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Luis Severino could be in danger of losing rotation spot

New York Yankees relief pitcher Luis Severino (40)

New York Yankees relief pitcher Luis Severino (40) is taken out of the game during the third inning against the Toronto Blue Jays at Florida Auto Exchange Stadium. Photo Credit: USA TODAY Sports / Kim Klement

WEST PALM BEACH, Fla. — Though the Yankees never stated it outright, when Luis Severino entered spring training, one of the two open rotation jobs basically was his to lose.

He might have taken a step toward doing that Sunday against the Astros.

Severino, coming off his best outing of spring training Tuesday in Port Charlotte against the Rays, was tagged for three runs and six hits in 3 1⁄3 innings of relief in a 6-4 victory at the Ballpark of the Palm Beaches.

“Bad command,” Severino said. “I was missing a lot.”

Meanwhile, Adam Warren, thought to be a shoo-in for a bullpen role even as he competes for one of those rotation spots, continues to give the Yankees something to think about.

Warren started Sunday and allowed one run, four hits and a walk in 3 2⁄3 innings, lowering his ERA to 3.09 in four outings.

“I’ve seen him do it in the rotation, too, a couple years ago,” Joe Girardi said, referencing Warren’s 2015 season, when he excelled in relief but also went 6-6 with a 3.66 ERA in 17 starts. “He locates, he’s got four pitches, he’s going to throw strikes. He’s going to be down in the zone, so it’s something we really have to consider.”

Severino’s inability to keep the ball down, especially his fastball, has plagued him since spring training last year. His difficulties with fastball command led to an inconsistent exhibition season, which carried over into the regular season. He lost his rotation spot, and his big-league roster spot, after going 0-6 with a 7.46 ERA in his first seven starts.

Except for the start against the Rays, it again has been a problem.

“Everything works off his fastball,” one opposing team scout said after Severino’s outing. “When he doesn’t command that, he gets lost in hitters’ counts . . . Still has a very good arm, though.”

Some terrific late-season work in the bullpen (a 0.39 ERA with eight hits allowed, an 0.77 WHIP and 25 strikeouts in 23 1⁄3 innings) contributed to some chatter that Severino’s future might be as a reliever, but the Yankees consistently have maintained that they view him as a starter. (He finished 0-8 with an 8.50 ERA and a 1.78 WHIP in 47 2⁄3 innings in that role in 2016.)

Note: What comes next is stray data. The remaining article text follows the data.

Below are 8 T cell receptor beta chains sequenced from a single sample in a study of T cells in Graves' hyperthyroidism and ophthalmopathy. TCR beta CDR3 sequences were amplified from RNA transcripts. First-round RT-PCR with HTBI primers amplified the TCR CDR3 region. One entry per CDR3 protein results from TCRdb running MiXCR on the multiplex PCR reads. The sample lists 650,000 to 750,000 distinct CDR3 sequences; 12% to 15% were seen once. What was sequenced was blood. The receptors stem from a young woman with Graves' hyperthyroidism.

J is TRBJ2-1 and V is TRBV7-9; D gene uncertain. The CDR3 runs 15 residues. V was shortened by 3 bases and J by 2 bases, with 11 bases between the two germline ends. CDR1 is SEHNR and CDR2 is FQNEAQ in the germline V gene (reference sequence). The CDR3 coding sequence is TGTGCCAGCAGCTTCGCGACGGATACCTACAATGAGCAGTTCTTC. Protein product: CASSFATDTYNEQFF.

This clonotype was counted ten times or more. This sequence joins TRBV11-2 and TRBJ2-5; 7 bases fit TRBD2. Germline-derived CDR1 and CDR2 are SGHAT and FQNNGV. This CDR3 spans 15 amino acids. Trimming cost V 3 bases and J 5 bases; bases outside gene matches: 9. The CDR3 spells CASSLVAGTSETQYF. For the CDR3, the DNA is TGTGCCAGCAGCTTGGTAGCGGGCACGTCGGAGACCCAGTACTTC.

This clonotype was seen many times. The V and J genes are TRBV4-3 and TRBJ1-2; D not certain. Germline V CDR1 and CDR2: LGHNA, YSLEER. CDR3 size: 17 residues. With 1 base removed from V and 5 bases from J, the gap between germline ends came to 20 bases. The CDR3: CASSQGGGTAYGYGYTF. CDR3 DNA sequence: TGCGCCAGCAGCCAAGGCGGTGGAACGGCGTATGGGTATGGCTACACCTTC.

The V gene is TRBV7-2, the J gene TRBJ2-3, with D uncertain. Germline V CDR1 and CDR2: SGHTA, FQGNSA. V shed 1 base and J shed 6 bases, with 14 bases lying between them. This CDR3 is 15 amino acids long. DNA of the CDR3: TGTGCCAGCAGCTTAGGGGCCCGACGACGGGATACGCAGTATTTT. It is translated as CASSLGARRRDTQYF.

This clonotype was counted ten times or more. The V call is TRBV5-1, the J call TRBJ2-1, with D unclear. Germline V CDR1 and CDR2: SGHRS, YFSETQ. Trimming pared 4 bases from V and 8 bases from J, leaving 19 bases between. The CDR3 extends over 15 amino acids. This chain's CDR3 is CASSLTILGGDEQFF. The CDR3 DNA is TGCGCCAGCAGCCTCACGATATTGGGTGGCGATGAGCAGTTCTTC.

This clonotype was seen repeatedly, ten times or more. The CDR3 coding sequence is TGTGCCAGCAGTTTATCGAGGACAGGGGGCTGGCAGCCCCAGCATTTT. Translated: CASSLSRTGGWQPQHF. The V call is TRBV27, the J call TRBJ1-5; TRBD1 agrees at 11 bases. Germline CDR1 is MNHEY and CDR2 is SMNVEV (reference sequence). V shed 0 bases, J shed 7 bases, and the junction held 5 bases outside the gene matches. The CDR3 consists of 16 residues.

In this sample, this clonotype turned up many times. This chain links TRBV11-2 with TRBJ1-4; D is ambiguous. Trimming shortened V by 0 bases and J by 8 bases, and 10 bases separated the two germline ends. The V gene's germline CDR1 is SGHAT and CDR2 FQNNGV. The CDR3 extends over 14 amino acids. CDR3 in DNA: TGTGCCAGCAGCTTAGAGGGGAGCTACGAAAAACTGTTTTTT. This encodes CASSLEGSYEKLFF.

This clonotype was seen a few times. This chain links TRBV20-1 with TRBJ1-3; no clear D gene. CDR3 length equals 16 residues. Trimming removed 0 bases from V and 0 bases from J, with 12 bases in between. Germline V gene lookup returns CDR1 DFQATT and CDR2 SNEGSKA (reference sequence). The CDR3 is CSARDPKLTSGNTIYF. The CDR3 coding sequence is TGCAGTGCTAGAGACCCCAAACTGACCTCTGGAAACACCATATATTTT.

So if Severino doesn’t make the rotation, will the Yankees send him to the minors to work out his command issues?

“That’s a million-dollar question that we’re going to have to talk about,” Girardi said. “You talk about trying to finish off people’s development, but you also talk about winning . . . I still consider him a starter.”

And with quality starters being more difficult to find than good one-inning relievers, the Yankees don’t seem ready to declare Severino — who has a high-90s fastball, an at-times plus slider and a rapidly improving changeup — a reliever.

“You try to do whatever you can,” Girardi said of exhausting every last angle in trying to develop Severino into a starter. “But sometimes you can do that out of a bullpen with a guy. Teams did it for years.”

After his first start of spring training, Feb. 25 in Clearwater against the Phillies, Warren said his past success as a swing-man probably meant he’d end up in that role regardless of his performance in spring training. But his goal was to make the call a difficult one for the Yankees, something he thinks he’s done.

“I think for me, part of my strength is being consistent,” Warren said. “I know they like me in the bullpen as well, but I want to make this as tough a decision as possible.”

New York Sports